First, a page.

Ontario Passes “Right to Disconnect” Legislation

Just over a month ago I did a post mentioning this piece of legislation that was proposed.  It has now been passed and is awaiting Royal Assent.  One thing to notice (that will affect ALL employers) is the the banning of non-compete agreements which will also become law when the Act receives Royal Assent and will be backdated to October 25, 2021.  Read below for more…

On November 30th, 2021, the Ontario government passed the Working for Workers Act (“Act”).
The Act, which was first introduced back in October, will require employers with 25 or more employees to develop a written disconnecting from work policy. In the Act, “disconnecting from work” is defined as, “not engaging in work-related communications, including emails, telephone calls, video calls or the sending or reviewing of other messages, so as to be free from the performance of work”.

Challenging Mandatory Vaccination Policies In Ontario: Arbitrators Take A First Look And Reach Differing Conclusions

The majority of our clients are NOT unionized, but these decisions often form the legislative, and regulatory rules that follow.

There are now three recent Ontario arbitration decisions that address whether an employer may require its unionized employees to be vaccinated. While directly relevant to unionized employers, given the lack of case law considering the issue, these decisions may have further-reaching impacts on all employers in Ontario.


Evolving Issues in Workplace Investigations Seminar -Thursday at noon

If you are interested, Williams HR Law is putting on this free lunchtime webinar tomorrow.

This webinar covers how the evolving landscape of our New World of Work has impacted how employers conduct and address issues related to workplace investigations. Topics will include common pitfalls in conducting workplace investigations in our current climate; critical considerations when selecting investigators; and when investigations may require specialized training in equity, anti-oppression, anti-racism, and/or trauma.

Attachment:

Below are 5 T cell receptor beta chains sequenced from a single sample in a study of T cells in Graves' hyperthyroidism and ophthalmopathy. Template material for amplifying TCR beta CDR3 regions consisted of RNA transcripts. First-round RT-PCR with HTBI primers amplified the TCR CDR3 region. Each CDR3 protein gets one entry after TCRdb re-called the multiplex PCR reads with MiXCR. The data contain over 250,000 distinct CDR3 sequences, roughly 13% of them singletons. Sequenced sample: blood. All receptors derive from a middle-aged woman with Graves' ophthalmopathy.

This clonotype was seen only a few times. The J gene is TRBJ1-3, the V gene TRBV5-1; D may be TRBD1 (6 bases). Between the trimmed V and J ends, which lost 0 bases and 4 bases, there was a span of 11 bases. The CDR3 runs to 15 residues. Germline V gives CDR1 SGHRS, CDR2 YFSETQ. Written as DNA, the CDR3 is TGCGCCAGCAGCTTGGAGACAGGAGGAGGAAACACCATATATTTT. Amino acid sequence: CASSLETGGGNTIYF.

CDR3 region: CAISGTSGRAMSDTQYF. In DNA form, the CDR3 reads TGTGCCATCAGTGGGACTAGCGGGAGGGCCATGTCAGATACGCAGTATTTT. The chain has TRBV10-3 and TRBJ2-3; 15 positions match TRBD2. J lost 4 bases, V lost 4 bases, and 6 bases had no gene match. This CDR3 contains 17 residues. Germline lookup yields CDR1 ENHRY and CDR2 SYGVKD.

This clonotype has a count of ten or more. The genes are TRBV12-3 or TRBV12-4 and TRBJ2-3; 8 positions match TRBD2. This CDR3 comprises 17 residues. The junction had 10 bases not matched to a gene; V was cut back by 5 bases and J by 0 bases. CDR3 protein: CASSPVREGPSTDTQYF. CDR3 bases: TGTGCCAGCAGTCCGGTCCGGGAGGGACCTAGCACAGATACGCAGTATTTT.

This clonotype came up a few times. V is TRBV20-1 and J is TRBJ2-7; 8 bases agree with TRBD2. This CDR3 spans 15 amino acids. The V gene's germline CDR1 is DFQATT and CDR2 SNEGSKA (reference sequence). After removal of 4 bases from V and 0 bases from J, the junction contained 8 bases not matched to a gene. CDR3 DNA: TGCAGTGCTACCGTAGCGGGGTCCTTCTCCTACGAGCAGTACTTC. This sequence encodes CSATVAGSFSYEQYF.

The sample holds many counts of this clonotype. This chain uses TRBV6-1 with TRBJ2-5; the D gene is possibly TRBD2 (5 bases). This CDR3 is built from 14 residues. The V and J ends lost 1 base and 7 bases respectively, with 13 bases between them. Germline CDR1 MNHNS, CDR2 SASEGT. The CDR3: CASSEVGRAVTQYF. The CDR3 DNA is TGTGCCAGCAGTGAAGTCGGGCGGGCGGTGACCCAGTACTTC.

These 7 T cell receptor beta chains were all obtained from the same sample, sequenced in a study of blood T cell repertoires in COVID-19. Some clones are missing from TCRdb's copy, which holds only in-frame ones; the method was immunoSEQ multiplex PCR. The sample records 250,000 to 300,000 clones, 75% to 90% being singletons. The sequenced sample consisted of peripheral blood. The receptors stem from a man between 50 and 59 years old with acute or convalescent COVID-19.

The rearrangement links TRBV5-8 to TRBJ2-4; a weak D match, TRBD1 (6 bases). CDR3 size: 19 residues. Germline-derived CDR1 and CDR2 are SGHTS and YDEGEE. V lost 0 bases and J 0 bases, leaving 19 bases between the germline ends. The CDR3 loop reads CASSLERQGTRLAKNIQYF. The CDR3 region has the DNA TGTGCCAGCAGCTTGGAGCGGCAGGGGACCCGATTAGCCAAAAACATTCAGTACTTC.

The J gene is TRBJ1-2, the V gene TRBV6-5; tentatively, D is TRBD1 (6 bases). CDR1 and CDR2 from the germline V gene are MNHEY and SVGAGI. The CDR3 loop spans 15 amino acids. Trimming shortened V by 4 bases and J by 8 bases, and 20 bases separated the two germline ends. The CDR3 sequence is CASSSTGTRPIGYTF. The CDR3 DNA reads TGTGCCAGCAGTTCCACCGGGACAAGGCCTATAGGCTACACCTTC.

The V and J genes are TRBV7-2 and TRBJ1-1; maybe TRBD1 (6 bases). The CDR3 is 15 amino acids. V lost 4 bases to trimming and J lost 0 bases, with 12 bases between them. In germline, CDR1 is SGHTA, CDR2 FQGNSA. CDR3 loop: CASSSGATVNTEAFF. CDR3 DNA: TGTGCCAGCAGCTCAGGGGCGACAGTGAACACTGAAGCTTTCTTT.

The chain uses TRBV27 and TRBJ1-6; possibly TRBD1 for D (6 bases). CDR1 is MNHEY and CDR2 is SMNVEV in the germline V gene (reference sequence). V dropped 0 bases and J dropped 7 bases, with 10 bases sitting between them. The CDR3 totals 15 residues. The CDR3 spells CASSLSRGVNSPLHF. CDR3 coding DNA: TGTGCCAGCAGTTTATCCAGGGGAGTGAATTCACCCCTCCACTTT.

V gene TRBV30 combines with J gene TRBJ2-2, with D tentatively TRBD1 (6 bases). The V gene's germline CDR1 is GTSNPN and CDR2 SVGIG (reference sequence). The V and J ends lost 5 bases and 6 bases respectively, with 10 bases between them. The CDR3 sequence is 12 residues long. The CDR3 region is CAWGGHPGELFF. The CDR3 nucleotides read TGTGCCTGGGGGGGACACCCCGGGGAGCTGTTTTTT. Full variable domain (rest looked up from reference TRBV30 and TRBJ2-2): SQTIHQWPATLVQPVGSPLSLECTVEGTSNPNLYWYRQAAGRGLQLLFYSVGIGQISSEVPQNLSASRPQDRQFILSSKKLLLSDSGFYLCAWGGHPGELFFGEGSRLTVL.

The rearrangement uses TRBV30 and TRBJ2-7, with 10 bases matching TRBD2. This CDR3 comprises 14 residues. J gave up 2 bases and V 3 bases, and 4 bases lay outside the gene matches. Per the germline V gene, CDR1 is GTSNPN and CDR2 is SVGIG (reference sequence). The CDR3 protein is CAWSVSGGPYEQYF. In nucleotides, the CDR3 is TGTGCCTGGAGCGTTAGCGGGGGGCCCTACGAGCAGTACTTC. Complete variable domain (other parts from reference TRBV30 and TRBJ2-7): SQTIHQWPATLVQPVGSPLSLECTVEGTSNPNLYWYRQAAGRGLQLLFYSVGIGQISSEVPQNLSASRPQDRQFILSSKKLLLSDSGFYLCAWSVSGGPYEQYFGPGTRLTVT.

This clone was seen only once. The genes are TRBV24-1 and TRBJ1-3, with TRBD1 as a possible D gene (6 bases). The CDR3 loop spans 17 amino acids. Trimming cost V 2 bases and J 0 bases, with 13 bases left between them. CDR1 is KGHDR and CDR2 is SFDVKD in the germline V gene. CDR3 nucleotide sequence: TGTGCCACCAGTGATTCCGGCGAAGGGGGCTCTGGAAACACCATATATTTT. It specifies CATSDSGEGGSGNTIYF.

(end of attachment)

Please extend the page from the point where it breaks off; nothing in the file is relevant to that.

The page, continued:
The Zoom link will be provided to all registrants prior to the event. For those who have not yet registered, please click here to register.

Is Refusing To Get Vaccinated Just Cause For Termination In The Non-unionized Workplace?

There has been a fair amount of discussion around vaccination policies and the impending unpaid leave of absences, with possible termination coming down the road. At the moment, they are only discussion as we have seen no court cases (yet) to provide direction.  Arbitration cases have gone both ways, but it’s still early days.  The article below identifies some of an employers considerations.

As workplaces around the country implement employee vaccination policies in response to the pandemic, the obvious question arises of what can be done to enforce them. A well-crafted policy will include provisions on what discipline may apply to employees who fail to comply. However, the existence of a policy statement regarding treatment of non-compliant employees does not, in and of itself, justify all disciplinary measures carried out thereunder.


Employment Update: When Can Employers Provide an Exemption to COVID-19 Vaccination Policy Requirements?